US 6234062 B1
A telescopic piston assembly comprises a housing 1 containing an inner component 2, an intermediate component 3 and an outer component 6, all telescopingly interfitted together. The inner component 2 comprises a fluid outlet at one end, the intermediate component 3 making a sliding seal 5 with the inner component 2 and comprising a closed end surrounding the fluid outlet end. The outer component 6 makes a first sliding seal (12, FIG. 7) with the intermediate component 3 and a second sliding seal 13 with the inner component. A detent 4 operates to hold the outer component 6 in an extended position relative to the inner component 3.
1. A piston assembly comprising an inner component, an intermediate component and an outer component, all telescopingly interfitted together, the inner component comprising a fluid outlet at one end, the intermediate component and outer component being slidable on and making a sliding seal with the inner component, the intermediate component comprising a closed end surrounding the fluid outlet end, and the outer component making a sliding seal with the intermediate component and being coupled to the intermediate component for movement together relative to the inner component but not to each other during a first extension stage of the piston assembly, wherein the piston assembly further comprises a detent operative to hold the outer component in an extended position relative to the inner component during a subsequent extension stage of the piston assembly in which the intermediate component is extended relative to the outer component.
2. An assembly as defined in claim 1 wherein the inner component is mounted on or integrally formed with a housing which surrounds the outer component in its retracted state.
3. An assembly as defined in claim 2 wherein the detent is mounted at a distal end of the housing.
4. An assembly as defined in claim 1 wherein the intermediate component and outer component are coupled by a radial latching element engageable in a groove made in the internal diameter of the outer component and is prevented by the outer diameter of the inner component from disengaging from the groove until the end of the first extension stage.
5. A piston assembly comprising an inner component, an intermediate component and an outer component, all telescopingly interfitted together, the inner component comprising a fluid outlet at one end, the intermediate component making a sliding seal with the inner component and comprising a closed end surrounding the fluid outlet end, the outer component making a first sliding seal with the intermediate component and a second sliding seal with the intermediate component, wherein the intermediate component is latched to the outer component by a radial latching element so that the outer component is transported with the intermediate component during an initial stage of piston extension, wherein the radial latching element is engageable in a groove made in the internal diameter of the outer component and is prevented by the outer diameter of the inner component from disengaging from the groove until the end of the initial extension stage, wherein the assembly farther comprises a detent operative to hold the outer component in an extended position relative to the inner component.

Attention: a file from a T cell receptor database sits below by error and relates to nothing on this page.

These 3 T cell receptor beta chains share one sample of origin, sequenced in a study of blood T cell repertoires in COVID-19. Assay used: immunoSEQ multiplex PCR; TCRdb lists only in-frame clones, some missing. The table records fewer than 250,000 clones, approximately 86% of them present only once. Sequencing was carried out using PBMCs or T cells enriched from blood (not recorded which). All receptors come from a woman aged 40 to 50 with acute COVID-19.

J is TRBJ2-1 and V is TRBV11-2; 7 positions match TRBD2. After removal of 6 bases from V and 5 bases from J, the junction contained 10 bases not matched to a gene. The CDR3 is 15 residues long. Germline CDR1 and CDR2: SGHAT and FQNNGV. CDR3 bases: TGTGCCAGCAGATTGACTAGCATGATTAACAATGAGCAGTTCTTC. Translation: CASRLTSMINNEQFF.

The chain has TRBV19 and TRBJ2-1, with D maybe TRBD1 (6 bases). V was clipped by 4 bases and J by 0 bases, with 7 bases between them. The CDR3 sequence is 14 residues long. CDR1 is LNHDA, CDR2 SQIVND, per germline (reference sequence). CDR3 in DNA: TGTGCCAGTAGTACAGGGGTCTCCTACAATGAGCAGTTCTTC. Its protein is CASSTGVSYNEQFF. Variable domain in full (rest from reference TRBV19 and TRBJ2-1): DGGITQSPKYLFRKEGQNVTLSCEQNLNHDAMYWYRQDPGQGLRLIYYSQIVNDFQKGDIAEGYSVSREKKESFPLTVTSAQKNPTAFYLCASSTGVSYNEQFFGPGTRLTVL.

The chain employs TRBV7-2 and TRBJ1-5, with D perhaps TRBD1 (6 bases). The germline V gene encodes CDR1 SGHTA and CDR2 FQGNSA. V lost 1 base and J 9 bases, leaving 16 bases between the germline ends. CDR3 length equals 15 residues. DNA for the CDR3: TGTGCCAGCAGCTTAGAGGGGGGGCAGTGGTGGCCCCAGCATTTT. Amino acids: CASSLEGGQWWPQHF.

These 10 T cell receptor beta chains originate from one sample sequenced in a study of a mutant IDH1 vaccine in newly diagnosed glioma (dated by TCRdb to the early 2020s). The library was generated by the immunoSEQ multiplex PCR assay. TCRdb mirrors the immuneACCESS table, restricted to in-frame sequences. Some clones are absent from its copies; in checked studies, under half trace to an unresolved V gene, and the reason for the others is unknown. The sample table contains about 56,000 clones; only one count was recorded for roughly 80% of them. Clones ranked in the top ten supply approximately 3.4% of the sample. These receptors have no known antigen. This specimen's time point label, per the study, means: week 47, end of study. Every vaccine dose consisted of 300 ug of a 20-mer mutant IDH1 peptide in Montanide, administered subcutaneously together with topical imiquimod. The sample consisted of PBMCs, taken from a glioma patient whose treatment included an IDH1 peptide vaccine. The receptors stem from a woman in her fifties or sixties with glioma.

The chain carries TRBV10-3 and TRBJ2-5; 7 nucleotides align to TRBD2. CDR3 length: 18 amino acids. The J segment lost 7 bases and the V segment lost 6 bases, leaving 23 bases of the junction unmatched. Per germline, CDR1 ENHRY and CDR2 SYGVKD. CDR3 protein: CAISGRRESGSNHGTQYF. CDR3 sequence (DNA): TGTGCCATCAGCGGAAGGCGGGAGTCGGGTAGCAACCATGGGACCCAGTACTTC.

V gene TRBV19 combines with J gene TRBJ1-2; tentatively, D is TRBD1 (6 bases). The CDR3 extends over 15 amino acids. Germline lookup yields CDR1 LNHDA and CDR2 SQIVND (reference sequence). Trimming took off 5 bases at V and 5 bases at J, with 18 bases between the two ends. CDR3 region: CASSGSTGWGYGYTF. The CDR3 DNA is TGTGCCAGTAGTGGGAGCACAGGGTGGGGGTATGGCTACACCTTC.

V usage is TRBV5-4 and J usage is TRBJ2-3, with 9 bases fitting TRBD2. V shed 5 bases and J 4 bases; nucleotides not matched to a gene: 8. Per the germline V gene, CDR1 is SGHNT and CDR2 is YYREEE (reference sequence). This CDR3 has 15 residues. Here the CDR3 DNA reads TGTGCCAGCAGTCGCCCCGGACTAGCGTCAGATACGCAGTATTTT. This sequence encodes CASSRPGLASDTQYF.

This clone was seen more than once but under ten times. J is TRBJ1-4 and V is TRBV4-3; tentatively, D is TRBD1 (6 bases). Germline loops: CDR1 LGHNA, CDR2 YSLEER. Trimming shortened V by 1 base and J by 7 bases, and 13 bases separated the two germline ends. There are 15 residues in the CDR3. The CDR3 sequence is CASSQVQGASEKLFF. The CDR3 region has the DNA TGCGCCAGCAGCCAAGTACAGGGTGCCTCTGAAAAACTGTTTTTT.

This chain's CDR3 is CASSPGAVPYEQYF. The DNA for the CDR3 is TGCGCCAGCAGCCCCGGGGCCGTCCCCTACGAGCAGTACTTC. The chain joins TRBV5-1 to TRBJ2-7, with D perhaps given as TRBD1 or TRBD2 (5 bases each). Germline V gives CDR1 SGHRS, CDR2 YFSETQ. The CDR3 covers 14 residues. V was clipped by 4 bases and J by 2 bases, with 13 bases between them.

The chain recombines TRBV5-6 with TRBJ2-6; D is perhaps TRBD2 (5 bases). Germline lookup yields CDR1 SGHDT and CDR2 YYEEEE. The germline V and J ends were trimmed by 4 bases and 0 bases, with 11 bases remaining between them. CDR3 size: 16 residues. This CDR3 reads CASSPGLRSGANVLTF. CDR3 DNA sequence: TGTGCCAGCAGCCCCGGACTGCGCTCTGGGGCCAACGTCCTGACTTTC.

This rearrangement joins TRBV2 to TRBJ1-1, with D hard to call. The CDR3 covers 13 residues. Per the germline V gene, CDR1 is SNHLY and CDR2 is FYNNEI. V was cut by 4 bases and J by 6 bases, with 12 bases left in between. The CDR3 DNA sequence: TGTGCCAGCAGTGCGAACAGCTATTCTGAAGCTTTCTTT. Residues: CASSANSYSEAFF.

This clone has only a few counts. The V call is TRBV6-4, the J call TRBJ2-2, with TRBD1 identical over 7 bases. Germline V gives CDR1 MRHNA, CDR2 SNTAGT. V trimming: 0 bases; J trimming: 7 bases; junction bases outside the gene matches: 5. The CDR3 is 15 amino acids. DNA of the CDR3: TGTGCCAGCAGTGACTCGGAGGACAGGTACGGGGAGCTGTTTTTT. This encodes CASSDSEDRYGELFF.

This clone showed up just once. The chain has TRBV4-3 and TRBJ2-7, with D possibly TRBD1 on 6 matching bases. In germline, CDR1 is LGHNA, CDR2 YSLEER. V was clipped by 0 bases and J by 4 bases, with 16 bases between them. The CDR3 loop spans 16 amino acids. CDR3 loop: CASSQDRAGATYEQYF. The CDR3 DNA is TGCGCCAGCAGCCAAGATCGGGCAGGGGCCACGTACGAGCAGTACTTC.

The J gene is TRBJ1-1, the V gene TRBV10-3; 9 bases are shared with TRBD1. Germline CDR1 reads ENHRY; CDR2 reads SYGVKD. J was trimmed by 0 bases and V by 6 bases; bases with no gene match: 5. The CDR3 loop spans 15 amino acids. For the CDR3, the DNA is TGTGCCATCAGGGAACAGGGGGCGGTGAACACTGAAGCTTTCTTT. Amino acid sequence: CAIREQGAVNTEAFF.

This invention relates to fluid actuators and particularly although not exclusively pneumatic or gas powered actuators. High speed actuators are often energised by compressed gas when high forces and speed of actuation are vital, such as in emergency release, ejection or actuation systems.
A major problem with such systems which use a discrete volume of pressurised gas, is the large gas storage receiver needed to maintain a reasonably sustained pressure as the internal swept volume of the actuator increases during its stroke. The measures of effectiveness are the energy efficiency and thrust efficiency of the system, and the velocity imparted to an inertial load.
In the following examples, the maximum permitted force is assumed to be 22 kN, the inertial load (ejection mass) a mass of 153 kg and the gas reservoir is 500 ml at an initial pressure of 20 MPa. These might be typical values for an ejector ram pressurised by compressed air or nitrogen.
Under these conditions a typical approximated force/stroke diagram for a single stage 20 compact ram such as is schematically shown in FIG. 1a appears in FIG. 1b. The thrust efficiency, expressed as the equivalent average force divided by the peak force, is summarised in Table 1, together with the energy efficiency expressed as the expansion work done by the gas divided by the total energy available from adiabatic expansion of the gas to zero relative pressure. The importance of the peak force is that it is usually limited by the physical properties of the item being ejected or the allowable reaction force which can be tolerated by the launch platform Energy efficiency is important in achieving a high ejection mass final velocity from a given volume of compressed gas.
Greater energy (and hence final mass velocity) may be extracted from the gas by lengthening the cylinder and piston (FIG. 2a), if space permits. The result is of the form shown in FIG. 2b, and will be seen to exhibit degraded trust efficiency in exchange for the improved energy efficiency (Table 2). However, space is often at a premium in emergency release installations, and also, the slender ram which results, will be subjected to lateral forces at its end during extension, and for sufficient robustness will need to be excessively heavy.
Therefore, this option is generally not used.
Telescopic piston assemblies are used to obtain greater ram stroke, and hence energy output, from a given actuator installed length. In their simplest form as shown in FIG. 3a, their lateral stiffness is good because, if the sequence of extension is unrestrained, the high initial gas pressure acts on the largest piston area first, and as the gas expands, its reduced pressure then acts on the smallest area. But for the same reasons the thrust and energy efficiencies are poor. Nonetheless, a modest increase in energy output/installed length is obtained. The results are of the general form shown in FIG. 3b and Table 3.
Ejector rams have been designed, especially for use with ‘hot gas’ (i.e. as generated by a pyrotechnic gas generator or ‘cartridge’), to ensure that the highest pressure acts upon the smallest area first, (see UK patent GB 2 078 912 B and FIG. 4a herein) but even this is an incomplete solution because eventually, the volume masked from the high pressure gas during the first stage of ram extension is suddenly exposed to the gas, and the resultant expansion and depressurisation negates much of the advantage of having a larger working area during the second stage. Again, a further modest improvement in energy output is obtained, but the resultant force/stroke characteristic is still far from ideal, and is shown in FIG. 4b and Table 4.